• Clearance Zones: Increasing numbers of local or regional fire departments require specific clearance zones or access paths around solar panels to ensure safe rooftop access during emergencies. This can impact the design and layout of your solar installation.
  4. Permit Offices
    Before any work begins, permits are usually required. The local permit office or municipality oversees this:
    • Building Permits: These permits ensure the solar installation adheres to local structural codes.
    • Zoning Permits: Depending on your locality, there may be specific zones where solar installations are or aren’t allowed, or there might be special considerations to take into account (such as you’re getting a ground mount or other type of system that isn’t a typical roof mount installation).
  5. Your Solar Provider – New England Clean Energy Inc.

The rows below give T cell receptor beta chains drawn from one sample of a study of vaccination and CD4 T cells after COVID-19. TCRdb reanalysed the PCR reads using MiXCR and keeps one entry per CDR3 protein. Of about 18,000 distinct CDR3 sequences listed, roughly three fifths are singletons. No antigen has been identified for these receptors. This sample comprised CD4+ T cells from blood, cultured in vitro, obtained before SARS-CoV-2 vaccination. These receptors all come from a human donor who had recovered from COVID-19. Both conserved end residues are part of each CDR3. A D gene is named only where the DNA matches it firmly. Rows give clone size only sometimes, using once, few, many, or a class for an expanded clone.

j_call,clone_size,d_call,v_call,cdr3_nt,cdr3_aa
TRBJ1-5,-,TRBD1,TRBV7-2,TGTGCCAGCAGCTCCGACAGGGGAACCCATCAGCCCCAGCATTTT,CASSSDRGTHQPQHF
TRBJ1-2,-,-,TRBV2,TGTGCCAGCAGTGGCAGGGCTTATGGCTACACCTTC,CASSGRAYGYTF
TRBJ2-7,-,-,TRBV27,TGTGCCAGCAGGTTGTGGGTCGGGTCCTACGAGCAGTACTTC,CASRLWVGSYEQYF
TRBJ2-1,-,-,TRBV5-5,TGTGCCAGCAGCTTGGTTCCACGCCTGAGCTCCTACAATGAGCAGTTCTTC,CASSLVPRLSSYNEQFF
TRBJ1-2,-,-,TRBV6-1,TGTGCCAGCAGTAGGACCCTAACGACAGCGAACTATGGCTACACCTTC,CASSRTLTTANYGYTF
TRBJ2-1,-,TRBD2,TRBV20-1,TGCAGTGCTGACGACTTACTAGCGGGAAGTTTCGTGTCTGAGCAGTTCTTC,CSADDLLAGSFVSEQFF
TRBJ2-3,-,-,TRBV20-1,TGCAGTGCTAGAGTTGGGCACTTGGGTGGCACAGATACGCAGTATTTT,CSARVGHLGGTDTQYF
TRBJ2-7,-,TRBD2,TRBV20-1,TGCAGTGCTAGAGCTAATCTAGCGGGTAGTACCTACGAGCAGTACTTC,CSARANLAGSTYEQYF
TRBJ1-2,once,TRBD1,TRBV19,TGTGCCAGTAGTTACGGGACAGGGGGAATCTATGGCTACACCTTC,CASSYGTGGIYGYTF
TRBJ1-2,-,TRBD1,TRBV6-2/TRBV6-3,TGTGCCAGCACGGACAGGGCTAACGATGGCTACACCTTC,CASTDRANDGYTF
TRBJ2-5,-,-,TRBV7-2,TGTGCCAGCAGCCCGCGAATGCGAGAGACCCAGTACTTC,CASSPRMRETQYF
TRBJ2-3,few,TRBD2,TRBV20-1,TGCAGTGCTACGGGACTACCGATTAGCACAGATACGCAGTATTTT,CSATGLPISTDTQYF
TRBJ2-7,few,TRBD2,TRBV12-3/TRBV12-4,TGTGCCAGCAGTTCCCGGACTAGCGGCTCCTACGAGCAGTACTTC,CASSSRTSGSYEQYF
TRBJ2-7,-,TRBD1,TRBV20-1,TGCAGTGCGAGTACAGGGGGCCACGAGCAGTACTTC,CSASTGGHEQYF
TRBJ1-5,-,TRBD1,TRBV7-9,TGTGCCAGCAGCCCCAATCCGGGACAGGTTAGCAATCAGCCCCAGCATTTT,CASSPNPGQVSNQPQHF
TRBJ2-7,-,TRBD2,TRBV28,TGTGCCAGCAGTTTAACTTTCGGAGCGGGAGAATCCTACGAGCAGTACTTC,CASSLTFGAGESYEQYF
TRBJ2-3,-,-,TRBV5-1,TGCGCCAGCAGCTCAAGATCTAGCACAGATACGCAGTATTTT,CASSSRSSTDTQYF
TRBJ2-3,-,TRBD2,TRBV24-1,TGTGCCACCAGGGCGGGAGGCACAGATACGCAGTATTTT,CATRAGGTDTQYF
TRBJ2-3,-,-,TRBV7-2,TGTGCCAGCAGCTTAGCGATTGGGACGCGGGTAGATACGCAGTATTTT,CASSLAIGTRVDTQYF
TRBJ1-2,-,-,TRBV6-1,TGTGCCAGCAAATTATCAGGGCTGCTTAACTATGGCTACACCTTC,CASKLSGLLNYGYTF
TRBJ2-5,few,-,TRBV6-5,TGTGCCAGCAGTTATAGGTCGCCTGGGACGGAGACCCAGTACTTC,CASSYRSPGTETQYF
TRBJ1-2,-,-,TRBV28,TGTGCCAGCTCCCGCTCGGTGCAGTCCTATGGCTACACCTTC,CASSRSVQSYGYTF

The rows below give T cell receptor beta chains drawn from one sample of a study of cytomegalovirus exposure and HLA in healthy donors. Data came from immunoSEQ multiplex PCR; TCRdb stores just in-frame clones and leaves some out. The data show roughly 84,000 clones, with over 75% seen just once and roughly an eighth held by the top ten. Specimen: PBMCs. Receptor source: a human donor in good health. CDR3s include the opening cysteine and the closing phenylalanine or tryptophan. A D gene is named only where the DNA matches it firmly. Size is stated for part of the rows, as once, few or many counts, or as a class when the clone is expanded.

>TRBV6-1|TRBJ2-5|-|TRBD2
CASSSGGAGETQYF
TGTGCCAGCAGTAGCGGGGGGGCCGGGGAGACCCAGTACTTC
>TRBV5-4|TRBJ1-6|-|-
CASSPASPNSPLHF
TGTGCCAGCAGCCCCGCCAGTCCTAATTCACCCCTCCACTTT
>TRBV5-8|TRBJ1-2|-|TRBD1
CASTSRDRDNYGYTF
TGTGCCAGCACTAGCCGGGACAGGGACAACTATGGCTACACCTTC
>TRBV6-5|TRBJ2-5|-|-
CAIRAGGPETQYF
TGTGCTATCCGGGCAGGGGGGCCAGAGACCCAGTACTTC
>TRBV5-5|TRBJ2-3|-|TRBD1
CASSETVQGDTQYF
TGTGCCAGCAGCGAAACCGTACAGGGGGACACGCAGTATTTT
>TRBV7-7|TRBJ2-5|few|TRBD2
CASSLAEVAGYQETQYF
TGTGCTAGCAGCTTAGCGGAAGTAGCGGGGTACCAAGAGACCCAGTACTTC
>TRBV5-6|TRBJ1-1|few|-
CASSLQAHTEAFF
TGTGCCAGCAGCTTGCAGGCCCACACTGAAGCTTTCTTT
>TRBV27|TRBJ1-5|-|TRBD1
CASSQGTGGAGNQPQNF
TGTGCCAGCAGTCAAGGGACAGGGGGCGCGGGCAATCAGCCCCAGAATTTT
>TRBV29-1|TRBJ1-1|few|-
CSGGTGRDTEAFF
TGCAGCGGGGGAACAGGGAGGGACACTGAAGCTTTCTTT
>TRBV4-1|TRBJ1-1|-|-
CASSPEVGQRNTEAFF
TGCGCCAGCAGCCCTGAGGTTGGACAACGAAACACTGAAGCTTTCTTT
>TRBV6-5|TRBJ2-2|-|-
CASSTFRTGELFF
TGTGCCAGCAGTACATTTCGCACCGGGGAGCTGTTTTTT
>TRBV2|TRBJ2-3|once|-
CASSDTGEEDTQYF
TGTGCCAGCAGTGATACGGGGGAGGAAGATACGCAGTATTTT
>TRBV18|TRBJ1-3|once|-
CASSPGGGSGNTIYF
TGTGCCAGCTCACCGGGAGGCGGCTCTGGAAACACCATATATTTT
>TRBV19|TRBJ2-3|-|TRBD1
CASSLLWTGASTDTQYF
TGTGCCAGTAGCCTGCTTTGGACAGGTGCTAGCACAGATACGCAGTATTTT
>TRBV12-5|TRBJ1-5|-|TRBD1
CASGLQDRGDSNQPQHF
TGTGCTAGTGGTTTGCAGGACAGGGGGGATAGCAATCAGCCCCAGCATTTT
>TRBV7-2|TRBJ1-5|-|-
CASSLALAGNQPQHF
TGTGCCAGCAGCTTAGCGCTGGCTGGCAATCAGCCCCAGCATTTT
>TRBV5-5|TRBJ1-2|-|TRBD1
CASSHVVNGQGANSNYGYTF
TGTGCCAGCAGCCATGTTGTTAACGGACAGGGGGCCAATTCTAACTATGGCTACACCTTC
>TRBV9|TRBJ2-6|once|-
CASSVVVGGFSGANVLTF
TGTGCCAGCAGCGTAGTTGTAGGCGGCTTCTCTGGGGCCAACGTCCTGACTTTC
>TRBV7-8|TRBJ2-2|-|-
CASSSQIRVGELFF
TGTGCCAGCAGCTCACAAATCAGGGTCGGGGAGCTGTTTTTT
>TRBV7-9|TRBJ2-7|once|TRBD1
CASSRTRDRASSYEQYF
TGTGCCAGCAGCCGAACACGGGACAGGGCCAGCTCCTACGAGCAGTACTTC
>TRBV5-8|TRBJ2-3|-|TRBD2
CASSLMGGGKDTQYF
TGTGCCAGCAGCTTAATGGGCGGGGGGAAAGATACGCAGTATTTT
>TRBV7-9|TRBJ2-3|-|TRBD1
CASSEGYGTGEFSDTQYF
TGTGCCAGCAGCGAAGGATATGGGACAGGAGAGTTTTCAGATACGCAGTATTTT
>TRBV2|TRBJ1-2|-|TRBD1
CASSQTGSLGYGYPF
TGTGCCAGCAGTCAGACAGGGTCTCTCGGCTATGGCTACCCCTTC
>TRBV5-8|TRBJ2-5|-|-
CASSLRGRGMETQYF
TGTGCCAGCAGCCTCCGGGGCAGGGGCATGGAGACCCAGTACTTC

Your solar provider, like New England Clean Energy, acts as the central hub in this collaborative process:
    • Coordination: They ensure that all stakeholders are informed and in sync, streamlining communication between utilities, inspectors, fire departments, and homeowners.
    • Documentation: From drafting interconnection agreements to securing the necessary permits, your solar provider handles much of the essential paperwork, ensuring all the i’s are dotted and t’s are crossed.
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Have Questions about How Solar Is Installed?
New England Clean Energy is all about making it easy for you to get started and we offer several different ways to find out exactly which type of solar installation makes the most sense for you! 

You can talk to Our Experts at 877-886-8867 or Get a Ballpark Estimate using our AI-driven estimation tool.